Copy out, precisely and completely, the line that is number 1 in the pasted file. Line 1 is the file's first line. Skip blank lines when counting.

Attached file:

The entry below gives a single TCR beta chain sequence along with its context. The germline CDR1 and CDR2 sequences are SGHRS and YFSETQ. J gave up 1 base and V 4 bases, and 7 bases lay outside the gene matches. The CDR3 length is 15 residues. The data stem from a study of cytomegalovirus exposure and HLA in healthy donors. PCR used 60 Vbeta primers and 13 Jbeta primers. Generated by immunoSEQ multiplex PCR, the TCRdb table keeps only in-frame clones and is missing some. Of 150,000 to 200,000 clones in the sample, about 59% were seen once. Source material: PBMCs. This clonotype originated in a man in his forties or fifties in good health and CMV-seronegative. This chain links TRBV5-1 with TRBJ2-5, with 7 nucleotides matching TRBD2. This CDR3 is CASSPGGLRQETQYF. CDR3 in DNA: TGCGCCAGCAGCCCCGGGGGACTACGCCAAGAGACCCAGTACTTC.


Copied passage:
The entry below gives a single TCR beta chain sequence along with its context. The germline CDR1 and CDR2 sequences are SGHRS and YFSETQ. J gave up 1 base and V 4 bases, and 7 bases lay outside the gene matches. The CDR3 length is 15 residues. The data stem from a study of cytomegalovirus exposure and HLA in healthy donors. PCR used 60 Vbeta primers and 13 Jbeta primers. Generated by immunoSEQ multiplex PCR, the TCRdb table keeps only in-frame clones and is missing some. Of 150,000 to 200,000 clones in the sample, about 59% were seen once. Source material: PBMCs. This clonotype originated in a man in his forties or fifties in good health and CMV-seronegative. This chain links TRBV5-1 with TRBJ2-5, with 7 nucleotides matching TRBD2. This CDR3 is CASSPGGLRQETQYF. CDR3 in DNA: TGCGCCAGCAGCCCCGGGGGACTACGCCAAGAGACCCAGTACTTC.